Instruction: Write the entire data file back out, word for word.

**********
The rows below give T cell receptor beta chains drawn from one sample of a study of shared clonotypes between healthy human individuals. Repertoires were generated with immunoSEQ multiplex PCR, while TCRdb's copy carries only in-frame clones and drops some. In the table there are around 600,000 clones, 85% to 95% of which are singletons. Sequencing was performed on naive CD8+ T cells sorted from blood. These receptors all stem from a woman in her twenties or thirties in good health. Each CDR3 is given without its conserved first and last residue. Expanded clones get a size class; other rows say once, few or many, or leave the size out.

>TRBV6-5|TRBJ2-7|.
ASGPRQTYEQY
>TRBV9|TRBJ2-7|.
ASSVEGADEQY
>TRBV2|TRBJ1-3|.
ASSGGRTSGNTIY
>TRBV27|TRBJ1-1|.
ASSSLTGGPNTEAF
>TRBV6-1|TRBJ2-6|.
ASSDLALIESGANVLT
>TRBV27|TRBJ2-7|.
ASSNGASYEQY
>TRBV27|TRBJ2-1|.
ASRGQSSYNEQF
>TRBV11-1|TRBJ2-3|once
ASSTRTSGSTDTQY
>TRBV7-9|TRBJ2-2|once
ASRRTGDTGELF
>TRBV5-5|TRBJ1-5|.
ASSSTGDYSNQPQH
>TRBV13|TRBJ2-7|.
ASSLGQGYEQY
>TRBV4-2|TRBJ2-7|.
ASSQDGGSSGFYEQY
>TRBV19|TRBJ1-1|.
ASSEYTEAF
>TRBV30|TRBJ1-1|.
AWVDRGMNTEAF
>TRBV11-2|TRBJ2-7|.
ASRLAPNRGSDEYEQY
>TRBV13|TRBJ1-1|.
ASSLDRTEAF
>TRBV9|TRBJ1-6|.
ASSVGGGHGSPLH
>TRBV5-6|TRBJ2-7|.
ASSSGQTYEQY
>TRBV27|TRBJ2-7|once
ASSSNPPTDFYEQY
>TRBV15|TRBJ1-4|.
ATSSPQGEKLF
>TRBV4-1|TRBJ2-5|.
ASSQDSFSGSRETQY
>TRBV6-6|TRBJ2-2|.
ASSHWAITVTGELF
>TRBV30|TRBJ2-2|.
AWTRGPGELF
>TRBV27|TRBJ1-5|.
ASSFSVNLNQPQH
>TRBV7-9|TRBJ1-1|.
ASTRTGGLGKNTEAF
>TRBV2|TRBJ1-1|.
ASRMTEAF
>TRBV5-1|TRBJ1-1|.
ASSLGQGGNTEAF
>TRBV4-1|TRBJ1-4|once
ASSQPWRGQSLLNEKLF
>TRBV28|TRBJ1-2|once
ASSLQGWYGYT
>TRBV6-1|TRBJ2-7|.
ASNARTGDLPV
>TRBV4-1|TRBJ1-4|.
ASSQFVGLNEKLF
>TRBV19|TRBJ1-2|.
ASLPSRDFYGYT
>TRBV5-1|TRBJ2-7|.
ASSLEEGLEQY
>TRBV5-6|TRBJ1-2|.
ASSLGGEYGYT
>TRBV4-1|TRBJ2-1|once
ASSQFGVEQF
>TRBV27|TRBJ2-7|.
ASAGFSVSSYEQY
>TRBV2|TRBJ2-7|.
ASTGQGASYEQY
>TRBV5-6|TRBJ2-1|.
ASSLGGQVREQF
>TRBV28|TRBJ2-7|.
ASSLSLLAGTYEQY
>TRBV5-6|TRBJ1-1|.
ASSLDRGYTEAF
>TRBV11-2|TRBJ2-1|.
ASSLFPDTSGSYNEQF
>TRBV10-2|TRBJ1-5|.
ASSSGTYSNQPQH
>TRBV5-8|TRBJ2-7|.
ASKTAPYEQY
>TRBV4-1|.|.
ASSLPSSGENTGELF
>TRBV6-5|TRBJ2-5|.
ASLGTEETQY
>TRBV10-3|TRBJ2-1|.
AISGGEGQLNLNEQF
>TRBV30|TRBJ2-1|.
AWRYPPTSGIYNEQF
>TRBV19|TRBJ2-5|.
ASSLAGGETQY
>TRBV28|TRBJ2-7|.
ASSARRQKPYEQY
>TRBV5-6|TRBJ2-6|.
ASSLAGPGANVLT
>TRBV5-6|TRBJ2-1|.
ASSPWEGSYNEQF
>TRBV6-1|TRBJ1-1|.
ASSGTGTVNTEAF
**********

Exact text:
The rows below give T cell receptor beta chains drawn from one sample of a study of shared clonotypes between healthy human individuals. Repertoires were generated with immunoSEQ multiplex PCR, while TCRdb's copy carries only in-frame clones and drops some. In the table there are around 600,000 clones, 85% to 95% of which are singletons. Sequencing was performed on naive CD8+ T cells sorted from blood. These receptors all stem from a woman in her twenties or thirties in good health. Each CDR3 is given without its conserved first and last residue. Expanded clones get a size class; other rows say once, few or many, or leave the size out.

>TRBV6-5|TRBJ2-7|.
ASGPRQTYEQY
>TRBV9|TRBJ2-7|.
ASSVEGADEQY
>TRBV2|TRBJ1-3|.
ASSGGRTSGNTIY
>TRBV27|TRBJ1-1|.
ASSSLTGGPNTEAF
>TRBV6-1|TRBJ2-6|.
ASSDLALIESGANVLT
>TRBV27|TRBJ2-7|.
ASSNGASYEQY
>TRBV27|TRBJ2-1|.
ASRGQSSYNEQF
>TRBV11-1|TRBJ2-3|once
ASSTRTSGSTDTQY
>TRBV7-9|TRBJ2-2|once
ASRRTGDTGELF
>TRBV5-5|TRBJ1-5|.
ASSSTGDYSNQPQH
>TRBV13|TRBJ2-7|.
ASSLGQGYEQY
>TRBV4-2|TRBJ2-7|.
ASSQDGGSSGFYEQY
>TRBV19|TRBJ1-1|.
ASSEYTEAF
>TRBV30|TRBJ1-1|.
AWVDRGMNTEAF
>TRBV11-2|TRBJ2-7|.
ASRLAPNRGSDEYEQY
>TRBV13|TRBJ1-1|.
ASSLDRTEAF
>TRBV9|TRBJ1-6|.
ASSVGGGHGSPLH
>TRBV5-6|TRBJ2-7|.
ASSSGQTYEQY
>TRBV27|TRBJ2-7|once
ASSSNPPTDFYEQY
>TRBV15|TRBJ1-4|.
ATSSPQGEKLF
>TRBV4-1|TRBJ2-5|.
ASSQDSFSGSRETQY
>TRBV6-6|TRBJ2-2|.
ASSHWAITVTGELF
>TRBV30|TRBJ2-2|.
AWTRGPGELF
>TRBV27|TRBJ1-5|.
ASSFSVNLNQPQH
>TRBV7-9|TRBJ1-1|.
ASTRTGGLGKNTEAF
>TRBV2|TRBJ1-1|.
ASRMTEAF
>TRBV5-1|TRBJ1-1|.
ASSLGQGGNTEAF
>TRBV4-1|TRBJ1-4|once
ASSQPWRGQSLLNEKLF
>TRBV28|TRBJ1-2|once
ASSLQGWYGYT
>TRBV6-1|TRBJ2-7|.
ASNARTGDLPV
>TRBV4-1|TRBJ1-4|.
ASSQFVGLNEKLF
>TRBV19|TRBJ1-2|.
ASLPSRDFYGYT
>TRBV5-1|TRBJ2-7|.
ASSLEEGLEQY
>TRBV5-6|TRBJ1-2|.
ASSLGGEYGYT
>TRBV4-1|TRBJ2-1|once
ASSQFGVEQF
>TRBV27|TRBJ2-7|.
ASAGFSVSSYEQY
>TRBV2|TRBJ2-7|.
ASTGQGASYEQY
>TRBV5-6|TRBJ2-1|.
ASSLGGQVREQF
>TRBV28|TRBJ2-7|.
ASSLSLLAGTYEQY
>TRBV5-6|TRBJ1-1|.
ASSLDRGYTEAF
>TRBV11-2|TRBJ2-1|.
ASSLFPDTSGSYNEQF
>TRBV10-2|TRBJ1-5|.
ASSSGTYSNQPQH
>TRBV5-8|TRBJ2-7|.
ASKTAPYEQY
>TRBV4-1|.|.
ASSLPSSGENTGELF
>TRBV6-5|TRBJ2-5|.
ASLGTEETQY
>TRBV10-3|TRBJ2-1|.
AISGGEGQLNLNEQF
>TRBV30|TRBJ2-1|.
AWRYPPTSGIYNEQF
>TRBV19|TRBJ2-5|.
ASSLAGGETQY
>TRBV28|TRBJ2-7|.
ASSARRQKPYEQY
>TRBV5-6|TRBJ2-6|.
ASSLAGPGANVLT
>TRBV5-6|TRBJ2-1|.
ASSPWEGSYNEQF
>TRBV6-1|TRBJ1-1|.
ASSGTGTVNTEAF